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Defying Expectations, Nicosia’s Budget Produces Surplus for the Fourth Year Running

Cyprus has consistently outperformed projections since the financial crisis of 2012. For the fourth year in a row, the Cypriot national budget will produce a surplus and avoid austerity measures.

For the fourth year running, the Cypriot national budget will produce a surplus. This is good news for the country’s growing economy and increases confidence for foreign investors as well as local markets. The 2019 budget provides for a revenue of 8.5 billion euro, and an expenditure of 7.9 billion euro. This will leave Nicosia a surplus of 600 million euro, putting it in line with EU regulations and accounting for three per cent of the Cypriot GDP. It’s also a further improvement from this year’s budget, which leaves the government with 190 million euros, one-third of the suprlus planned for 2019.

This is great news for the Cypriot government as well as the island’s residents. Cypriot Finance Minister Harris Georgiades has assured the populace that Cyprus will continue the gradual return to pre-crisis salaries and pensions, and also assured creditors that Cyprus will not return to the fiscal practices that presaged the crisis.

“The 2019 budget is a surplus one as was the budget for this year. It does not in any way lead to a fiscal loosening, but is not an austerity budget either”, Georgiades said. “The strong recovery of the economy allows us to turn deficits into surpluses”, he told reporters. “The basic objective of economic policy is to consolidate development, and I think that the state budget is a prerequisite for sustainable growth and avoiding deficits in the past”.

Since the Cypriot banking crisis in 2012, Cyprus received bailout funds from both Europe and Russia. In return for 10 billion euros in assistance, Cyprus had to hand over the vast majority of its control over the country’s economy. The bailout support program featured financial transfers through March of 2016, but outperforming all projections, Cyprus regained access to private and international lending markets as early as June 2014 – nearly two years ahead of schedule. In 2016, Cyprus exited a three-year economic probation period imposed by the Eurogroup and the International Monetary Fund, which instituted strict austerity. Key reforms instituted since then have made a noticeable and positive impact on the Cypriot economy.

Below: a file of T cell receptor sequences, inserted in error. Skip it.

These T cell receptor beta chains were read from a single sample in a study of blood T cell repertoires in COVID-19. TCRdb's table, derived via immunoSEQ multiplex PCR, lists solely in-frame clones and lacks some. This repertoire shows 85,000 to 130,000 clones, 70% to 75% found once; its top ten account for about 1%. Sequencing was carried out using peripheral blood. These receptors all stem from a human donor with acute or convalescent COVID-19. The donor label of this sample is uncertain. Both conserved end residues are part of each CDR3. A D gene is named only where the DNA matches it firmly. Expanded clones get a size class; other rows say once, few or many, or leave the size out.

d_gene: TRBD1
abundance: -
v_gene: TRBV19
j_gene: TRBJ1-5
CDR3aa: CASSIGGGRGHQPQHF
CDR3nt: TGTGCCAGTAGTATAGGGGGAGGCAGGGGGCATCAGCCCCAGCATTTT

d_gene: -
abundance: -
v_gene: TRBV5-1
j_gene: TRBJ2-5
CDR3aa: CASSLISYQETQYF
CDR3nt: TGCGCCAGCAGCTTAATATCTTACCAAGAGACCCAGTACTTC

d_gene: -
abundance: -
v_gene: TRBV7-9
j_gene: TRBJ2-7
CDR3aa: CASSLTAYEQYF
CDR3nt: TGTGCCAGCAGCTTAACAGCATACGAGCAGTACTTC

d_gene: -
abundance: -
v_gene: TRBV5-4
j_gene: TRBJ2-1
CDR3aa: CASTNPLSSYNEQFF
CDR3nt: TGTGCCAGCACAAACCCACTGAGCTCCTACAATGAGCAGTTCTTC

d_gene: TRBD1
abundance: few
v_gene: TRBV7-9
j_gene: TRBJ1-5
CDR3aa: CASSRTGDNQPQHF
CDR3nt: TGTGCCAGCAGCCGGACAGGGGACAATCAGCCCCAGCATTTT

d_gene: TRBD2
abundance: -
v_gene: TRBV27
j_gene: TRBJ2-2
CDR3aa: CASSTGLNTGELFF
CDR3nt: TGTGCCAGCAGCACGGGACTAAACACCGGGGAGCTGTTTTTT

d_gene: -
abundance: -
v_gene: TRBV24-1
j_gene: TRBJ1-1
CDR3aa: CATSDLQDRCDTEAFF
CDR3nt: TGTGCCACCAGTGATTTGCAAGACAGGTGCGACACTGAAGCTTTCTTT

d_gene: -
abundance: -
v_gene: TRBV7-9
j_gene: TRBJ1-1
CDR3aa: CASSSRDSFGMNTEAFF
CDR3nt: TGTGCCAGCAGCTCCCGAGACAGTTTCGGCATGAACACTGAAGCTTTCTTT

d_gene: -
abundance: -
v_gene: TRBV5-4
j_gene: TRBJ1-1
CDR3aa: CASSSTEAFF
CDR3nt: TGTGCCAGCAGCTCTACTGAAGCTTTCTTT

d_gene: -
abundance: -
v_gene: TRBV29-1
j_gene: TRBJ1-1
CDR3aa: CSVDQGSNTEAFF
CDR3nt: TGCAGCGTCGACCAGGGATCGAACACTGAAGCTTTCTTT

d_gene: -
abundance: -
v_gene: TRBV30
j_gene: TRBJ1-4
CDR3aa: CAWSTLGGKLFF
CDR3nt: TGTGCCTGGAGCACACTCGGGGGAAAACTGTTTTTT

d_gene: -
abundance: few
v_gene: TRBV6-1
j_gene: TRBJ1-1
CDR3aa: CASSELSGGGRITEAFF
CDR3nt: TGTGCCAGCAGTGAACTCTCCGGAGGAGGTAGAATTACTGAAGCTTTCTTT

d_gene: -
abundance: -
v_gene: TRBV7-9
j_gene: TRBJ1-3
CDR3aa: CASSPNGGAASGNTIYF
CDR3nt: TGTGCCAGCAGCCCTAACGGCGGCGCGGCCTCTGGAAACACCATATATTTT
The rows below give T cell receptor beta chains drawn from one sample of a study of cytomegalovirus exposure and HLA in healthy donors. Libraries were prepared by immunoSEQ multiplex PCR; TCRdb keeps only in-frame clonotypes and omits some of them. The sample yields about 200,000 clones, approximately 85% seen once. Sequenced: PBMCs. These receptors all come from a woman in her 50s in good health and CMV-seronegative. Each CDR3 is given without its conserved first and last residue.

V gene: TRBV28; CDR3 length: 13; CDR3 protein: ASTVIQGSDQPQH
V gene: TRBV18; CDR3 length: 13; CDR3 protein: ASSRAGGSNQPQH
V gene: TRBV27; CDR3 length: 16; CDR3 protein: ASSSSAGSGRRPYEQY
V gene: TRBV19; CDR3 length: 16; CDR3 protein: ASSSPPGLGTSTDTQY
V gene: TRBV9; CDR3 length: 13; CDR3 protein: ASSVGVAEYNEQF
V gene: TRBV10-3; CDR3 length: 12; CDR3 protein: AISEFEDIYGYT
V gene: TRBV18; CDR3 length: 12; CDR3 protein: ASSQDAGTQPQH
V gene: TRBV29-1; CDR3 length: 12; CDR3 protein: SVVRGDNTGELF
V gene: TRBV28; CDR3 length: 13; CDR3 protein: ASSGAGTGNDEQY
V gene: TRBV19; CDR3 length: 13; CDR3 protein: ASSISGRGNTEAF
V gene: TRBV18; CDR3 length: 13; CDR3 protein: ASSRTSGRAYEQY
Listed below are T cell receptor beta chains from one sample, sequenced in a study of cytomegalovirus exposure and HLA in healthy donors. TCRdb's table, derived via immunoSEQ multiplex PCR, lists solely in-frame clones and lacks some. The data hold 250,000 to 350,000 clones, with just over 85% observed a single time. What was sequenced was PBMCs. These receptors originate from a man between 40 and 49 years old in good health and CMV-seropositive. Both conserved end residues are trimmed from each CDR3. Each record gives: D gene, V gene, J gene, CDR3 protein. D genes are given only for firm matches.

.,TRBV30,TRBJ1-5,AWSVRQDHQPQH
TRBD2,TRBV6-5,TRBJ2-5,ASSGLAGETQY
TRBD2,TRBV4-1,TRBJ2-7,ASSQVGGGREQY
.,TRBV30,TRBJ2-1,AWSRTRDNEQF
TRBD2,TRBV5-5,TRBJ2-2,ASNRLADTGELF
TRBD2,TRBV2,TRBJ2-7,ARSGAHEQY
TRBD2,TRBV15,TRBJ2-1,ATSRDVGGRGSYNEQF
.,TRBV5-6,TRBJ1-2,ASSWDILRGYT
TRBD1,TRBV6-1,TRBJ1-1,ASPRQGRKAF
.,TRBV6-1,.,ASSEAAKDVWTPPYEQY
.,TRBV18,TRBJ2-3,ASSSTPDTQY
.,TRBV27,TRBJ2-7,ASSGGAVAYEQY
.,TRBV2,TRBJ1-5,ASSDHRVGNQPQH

As part of the reforms, the government passed new laws that amended the framework for foreclosure and insolvency, as well as on loan sales. They also overhauled the public sector’s human resource management and ongoing privitisations, part of Cyprus’ ongoing economic liberalisation.


According to the International Monetary Fund World Economic Outlook for 2017, Cyprus GDP per capita ranks 19th in Europe and 35th in the world. Copyright: Elexey Gresser/Shutterstock.com

Another notable reform addressed effective management for non-performing loans (NPLs), a problem that ultimately caused the demise of the Cyprus Cooperative Bank. “The legacy problem of NPLs is, in my view, a priority”, stated Georgiades in an interview with the South EU Summit last month. The Cypriot government, under a scheme called project Estia, created an asset management company to deleverage NPLs from Cypriot banks. “Such moves are important in the sense that they signify a break with the past”, Georgiades said, convinced that the Estia will create a fresh start and stabilise the banking sector, a tool that has been effective in other Europe countries, like Spain.

The government also issued 3.2 billion euro in bonds earlier this year, which was part of the agreement between the Hellenic Bank and CCB, when the former took on the majority of CCB’s primarily performing loans.

While Cypriot public debt still exceeds the size of the economy, Georgiades said that the public debt ratio should dip from this year’s expected 104 per cent to below 100 per cent in the coming year. The economy is expected to continue to grow at a rate of 3.8 per cent of GDP. Last year, the growth rate topped four per cent.

Cyprus’ new budget for next year reduces the defence levy, though the Electronic Authority of Cyprus (EAC) refuses to slash taxes on electricity, to the consternation of many. The new budget also provides funds for the creation of a junior ministry in charge of tourism, a significant part of the Cypriot economy, which suffered during the financial crisis. In addition, funds were earmarked for a national health scheme as well as for a “chief scientist”, to head an institution to reform research and innovation. 250 million euro are also allocated for e-governance, which Georgiades called “the most effective form of public sector reform”. In total, public expenditure is expected to increase by a healthy three per cent to allow for these and other projects.

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B. Lana Guggenheim

Lana is a freelance journalist based in New York City. She has a M.Sc. in International Conflict from the London School of Economics and Political Science. She has worked as an analyst, reporter, and editor, covering extremism, culture, economics, and democracy.

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